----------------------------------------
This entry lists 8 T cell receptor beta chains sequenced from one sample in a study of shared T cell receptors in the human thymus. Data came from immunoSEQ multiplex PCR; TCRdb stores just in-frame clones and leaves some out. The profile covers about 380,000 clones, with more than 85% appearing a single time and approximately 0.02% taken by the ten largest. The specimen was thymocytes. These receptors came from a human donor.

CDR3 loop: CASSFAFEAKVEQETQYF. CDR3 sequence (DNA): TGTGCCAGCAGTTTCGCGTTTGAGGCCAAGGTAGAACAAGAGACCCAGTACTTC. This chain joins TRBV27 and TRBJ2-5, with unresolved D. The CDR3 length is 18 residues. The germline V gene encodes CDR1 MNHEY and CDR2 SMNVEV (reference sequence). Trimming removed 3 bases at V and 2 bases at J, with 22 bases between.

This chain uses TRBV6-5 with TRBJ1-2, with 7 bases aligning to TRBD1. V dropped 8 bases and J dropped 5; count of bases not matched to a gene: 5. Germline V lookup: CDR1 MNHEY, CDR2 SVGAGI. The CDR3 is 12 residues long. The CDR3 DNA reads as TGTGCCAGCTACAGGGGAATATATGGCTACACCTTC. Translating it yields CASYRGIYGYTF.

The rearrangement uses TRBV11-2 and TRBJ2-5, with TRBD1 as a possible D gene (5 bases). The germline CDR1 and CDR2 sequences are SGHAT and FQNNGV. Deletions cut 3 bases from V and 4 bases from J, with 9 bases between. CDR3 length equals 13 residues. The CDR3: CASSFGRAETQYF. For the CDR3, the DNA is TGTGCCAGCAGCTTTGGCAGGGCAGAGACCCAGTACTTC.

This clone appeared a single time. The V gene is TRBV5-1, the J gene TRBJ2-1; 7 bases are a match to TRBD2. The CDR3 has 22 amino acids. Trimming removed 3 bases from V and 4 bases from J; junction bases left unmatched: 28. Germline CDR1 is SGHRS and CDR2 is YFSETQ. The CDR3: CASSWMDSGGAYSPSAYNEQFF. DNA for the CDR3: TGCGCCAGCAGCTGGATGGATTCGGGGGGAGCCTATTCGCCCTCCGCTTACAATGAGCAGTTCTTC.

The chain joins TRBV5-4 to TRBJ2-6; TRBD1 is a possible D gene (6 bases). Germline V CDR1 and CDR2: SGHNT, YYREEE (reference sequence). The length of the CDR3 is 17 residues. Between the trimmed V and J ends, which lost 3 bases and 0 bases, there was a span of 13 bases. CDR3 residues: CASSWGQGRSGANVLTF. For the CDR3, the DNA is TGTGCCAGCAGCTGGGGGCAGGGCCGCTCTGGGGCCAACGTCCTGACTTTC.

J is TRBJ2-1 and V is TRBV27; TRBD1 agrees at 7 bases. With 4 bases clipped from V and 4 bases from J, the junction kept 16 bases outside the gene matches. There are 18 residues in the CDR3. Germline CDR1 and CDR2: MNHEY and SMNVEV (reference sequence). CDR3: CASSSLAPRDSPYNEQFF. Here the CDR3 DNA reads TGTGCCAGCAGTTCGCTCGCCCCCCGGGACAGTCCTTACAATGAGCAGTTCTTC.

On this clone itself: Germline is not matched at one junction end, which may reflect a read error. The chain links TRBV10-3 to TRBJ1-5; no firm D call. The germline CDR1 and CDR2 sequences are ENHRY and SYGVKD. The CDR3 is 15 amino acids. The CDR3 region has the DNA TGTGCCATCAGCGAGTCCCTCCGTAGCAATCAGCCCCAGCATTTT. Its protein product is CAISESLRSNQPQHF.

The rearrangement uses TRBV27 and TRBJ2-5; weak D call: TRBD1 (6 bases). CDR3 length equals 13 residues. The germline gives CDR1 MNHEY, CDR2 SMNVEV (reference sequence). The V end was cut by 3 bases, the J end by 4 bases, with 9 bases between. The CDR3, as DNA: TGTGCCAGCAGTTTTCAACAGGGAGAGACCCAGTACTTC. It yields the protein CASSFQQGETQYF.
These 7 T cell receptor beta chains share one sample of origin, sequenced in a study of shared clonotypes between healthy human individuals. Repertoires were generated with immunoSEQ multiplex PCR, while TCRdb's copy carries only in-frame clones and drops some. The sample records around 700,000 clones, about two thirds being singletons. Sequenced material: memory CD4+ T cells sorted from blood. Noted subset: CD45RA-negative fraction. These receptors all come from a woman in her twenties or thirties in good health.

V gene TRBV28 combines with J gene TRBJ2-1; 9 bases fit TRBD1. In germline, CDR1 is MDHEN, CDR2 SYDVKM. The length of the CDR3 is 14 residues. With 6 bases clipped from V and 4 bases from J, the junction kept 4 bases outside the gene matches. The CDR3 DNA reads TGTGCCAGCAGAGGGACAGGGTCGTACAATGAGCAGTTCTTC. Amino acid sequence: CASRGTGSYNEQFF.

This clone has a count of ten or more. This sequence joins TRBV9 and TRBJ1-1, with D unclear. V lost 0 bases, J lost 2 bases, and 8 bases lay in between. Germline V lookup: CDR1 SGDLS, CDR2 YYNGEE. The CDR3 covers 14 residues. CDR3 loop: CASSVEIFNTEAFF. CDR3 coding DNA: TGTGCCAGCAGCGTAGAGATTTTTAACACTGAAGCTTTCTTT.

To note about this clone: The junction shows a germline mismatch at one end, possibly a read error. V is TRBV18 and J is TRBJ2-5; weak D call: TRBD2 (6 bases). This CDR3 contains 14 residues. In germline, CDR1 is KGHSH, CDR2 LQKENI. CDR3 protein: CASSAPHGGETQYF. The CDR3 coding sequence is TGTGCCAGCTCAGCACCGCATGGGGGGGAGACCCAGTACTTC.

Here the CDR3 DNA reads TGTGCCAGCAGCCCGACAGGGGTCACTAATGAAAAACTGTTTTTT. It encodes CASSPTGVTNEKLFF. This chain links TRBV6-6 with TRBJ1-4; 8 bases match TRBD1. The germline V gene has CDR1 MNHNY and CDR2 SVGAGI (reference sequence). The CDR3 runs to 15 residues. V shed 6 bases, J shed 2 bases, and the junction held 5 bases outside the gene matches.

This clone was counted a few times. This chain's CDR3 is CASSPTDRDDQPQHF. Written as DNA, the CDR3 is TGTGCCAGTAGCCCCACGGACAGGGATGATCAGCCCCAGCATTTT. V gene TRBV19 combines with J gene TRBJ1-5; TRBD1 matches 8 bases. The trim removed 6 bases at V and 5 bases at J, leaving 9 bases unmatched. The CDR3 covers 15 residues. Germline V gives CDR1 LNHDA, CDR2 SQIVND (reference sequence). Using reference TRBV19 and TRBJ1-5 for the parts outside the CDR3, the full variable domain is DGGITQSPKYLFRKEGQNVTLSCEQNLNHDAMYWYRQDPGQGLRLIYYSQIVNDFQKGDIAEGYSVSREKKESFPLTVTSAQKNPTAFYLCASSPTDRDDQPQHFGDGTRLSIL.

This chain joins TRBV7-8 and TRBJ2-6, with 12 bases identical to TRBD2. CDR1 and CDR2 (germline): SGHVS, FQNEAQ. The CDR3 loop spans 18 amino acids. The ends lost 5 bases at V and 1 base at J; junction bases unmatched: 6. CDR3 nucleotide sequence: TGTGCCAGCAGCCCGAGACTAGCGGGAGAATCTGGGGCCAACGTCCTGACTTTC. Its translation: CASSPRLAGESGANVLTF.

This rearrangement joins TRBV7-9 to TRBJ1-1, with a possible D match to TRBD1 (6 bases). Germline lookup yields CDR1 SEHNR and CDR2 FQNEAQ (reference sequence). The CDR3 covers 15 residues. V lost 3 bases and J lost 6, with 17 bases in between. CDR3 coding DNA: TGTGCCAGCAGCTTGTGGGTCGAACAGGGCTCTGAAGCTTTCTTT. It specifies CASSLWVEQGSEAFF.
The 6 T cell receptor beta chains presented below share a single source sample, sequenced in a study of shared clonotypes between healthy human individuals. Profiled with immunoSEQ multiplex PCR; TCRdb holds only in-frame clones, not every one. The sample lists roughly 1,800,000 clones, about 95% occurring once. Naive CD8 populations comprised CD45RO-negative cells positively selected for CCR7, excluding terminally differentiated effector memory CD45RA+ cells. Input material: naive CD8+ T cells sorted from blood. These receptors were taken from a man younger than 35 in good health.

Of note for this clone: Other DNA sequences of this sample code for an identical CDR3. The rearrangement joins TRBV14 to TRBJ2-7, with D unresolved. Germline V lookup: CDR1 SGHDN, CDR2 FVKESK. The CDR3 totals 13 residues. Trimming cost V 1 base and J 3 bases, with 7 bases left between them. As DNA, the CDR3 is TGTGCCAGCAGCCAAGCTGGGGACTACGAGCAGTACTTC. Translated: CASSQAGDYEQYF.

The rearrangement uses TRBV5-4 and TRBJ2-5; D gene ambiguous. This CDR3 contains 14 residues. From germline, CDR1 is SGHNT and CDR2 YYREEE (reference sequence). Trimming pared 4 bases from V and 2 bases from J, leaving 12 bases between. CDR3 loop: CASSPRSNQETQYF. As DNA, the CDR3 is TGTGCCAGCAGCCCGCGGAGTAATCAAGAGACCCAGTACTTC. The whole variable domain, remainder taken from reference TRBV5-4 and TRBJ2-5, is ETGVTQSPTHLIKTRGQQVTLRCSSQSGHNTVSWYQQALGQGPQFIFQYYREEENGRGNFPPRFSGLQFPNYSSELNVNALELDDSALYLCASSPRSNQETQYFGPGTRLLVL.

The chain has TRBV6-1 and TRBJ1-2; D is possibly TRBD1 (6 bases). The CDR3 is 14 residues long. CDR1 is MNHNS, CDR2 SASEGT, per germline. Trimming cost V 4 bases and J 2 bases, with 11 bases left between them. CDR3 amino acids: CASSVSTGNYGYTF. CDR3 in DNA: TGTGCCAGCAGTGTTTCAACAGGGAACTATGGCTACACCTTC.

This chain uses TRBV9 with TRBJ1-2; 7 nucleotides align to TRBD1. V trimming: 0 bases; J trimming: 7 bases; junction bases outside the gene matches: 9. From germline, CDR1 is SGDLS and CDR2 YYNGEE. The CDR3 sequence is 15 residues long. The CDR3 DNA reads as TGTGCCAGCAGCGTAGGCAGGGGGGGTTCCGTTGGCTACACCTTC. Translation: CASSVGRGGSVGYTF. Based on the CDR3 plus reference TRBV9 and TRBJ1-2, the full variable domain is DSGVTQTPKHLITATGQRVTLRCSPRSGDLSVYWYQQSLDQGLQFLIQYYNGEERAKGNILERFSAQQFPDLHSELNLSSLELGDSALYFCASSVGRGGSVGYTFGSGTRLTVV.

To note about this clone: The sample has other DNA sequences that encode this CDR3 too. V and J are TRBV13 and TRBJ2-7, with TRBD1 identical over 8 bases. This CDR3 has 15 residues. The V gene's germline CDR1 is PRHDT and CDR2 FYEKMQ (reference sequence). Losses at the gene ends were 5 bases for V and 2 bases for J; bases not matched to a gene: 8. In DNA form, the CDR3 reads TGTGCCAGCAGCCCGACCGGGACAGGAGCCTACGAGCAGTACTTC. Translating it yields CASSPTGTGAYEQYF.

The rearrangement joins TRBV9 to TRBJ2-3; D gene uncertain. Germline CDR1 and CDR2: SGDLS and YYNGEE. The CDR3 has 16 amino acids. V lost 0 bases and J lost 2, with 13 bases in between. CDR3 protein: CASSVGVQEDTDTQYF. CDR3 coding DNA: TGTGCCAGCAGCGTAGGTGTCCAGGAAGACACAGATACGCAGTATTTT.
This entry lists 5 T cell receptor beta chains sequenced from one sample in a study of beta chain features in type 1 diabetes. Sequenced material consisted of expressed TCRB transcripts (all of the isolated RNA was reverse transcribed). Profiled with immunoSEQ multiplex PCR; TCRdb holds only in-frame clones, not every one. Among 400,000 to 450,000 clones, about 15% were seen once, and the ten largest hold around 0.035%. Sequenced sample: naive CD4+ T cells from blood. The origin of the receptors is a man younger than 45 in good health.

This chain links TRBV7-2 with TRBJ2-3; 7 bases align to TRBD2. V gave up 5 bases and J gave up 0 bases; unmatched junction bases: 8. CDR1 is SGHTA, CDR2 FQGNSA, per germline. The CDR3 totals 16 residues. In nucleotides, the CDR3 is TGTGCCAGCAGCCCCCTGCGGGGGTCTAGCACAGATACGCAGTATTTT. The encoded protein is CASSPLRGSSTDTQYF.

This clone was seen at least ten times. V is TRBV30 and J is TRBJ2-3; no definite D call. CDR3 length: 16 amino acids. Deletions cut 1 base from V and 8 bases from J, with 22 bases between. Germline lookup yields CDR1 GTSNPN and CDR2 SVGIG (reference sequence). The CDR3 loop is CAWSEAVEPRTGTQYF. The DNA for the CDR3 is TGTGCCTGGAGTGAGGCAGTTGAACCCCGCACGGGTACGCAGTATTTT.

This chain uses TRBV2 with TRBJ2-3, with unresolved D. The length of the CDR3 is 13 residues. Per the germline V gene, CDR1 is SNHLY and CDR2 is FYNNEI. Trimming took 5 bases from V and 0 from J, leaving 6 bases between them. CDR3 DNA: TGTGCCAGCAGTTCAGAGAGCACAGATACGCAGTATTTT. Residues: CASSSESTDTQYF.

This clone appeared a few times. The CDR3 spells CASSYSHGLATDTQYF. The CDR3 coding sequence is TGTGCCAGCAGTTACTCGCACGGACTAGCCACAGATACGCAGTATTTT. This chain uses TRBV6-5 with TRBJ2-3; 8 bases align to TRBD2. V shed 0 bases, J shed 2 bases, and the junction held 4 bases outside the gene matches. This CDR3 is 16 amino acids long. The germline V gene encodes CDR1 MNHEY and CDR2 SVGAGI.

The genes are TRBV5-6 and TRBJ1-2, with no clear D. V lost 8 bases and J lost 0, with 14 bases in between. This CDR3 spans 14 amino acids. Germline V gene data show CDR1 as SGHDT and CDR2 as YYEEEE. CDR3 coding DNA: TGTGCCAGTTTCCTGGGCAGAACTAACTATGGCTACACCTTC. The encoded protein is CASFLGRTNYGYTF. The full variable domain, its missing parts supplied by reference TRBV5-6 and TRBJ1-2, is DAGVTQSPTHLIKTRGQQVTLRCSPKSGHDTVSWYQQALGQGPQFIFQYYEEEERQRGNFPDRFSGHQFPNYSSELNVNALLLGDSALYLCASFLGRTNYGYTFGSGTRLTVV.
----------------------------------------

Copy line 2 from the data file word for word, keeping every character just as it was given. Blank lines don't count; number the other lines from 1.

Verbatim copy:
CDR3 loop: CASSFAFEAKVEQETQYF. CDR3 sequence (DNA): TGTGCCAGCAGTTTCGCGTTTGAGGCCAAGGTAGAACAAGAGACCCAGTACTTC. This chain joins TRBV27 and TRBJ2-5, with unresolved D. The CDR3 length is 18 residues. The germline V gene encodes CDR1 MNHEY and CDR2 SMNVEV (reference sequence). Trimming removed 3 bases at V and 2 bases at J, with 22 bases between.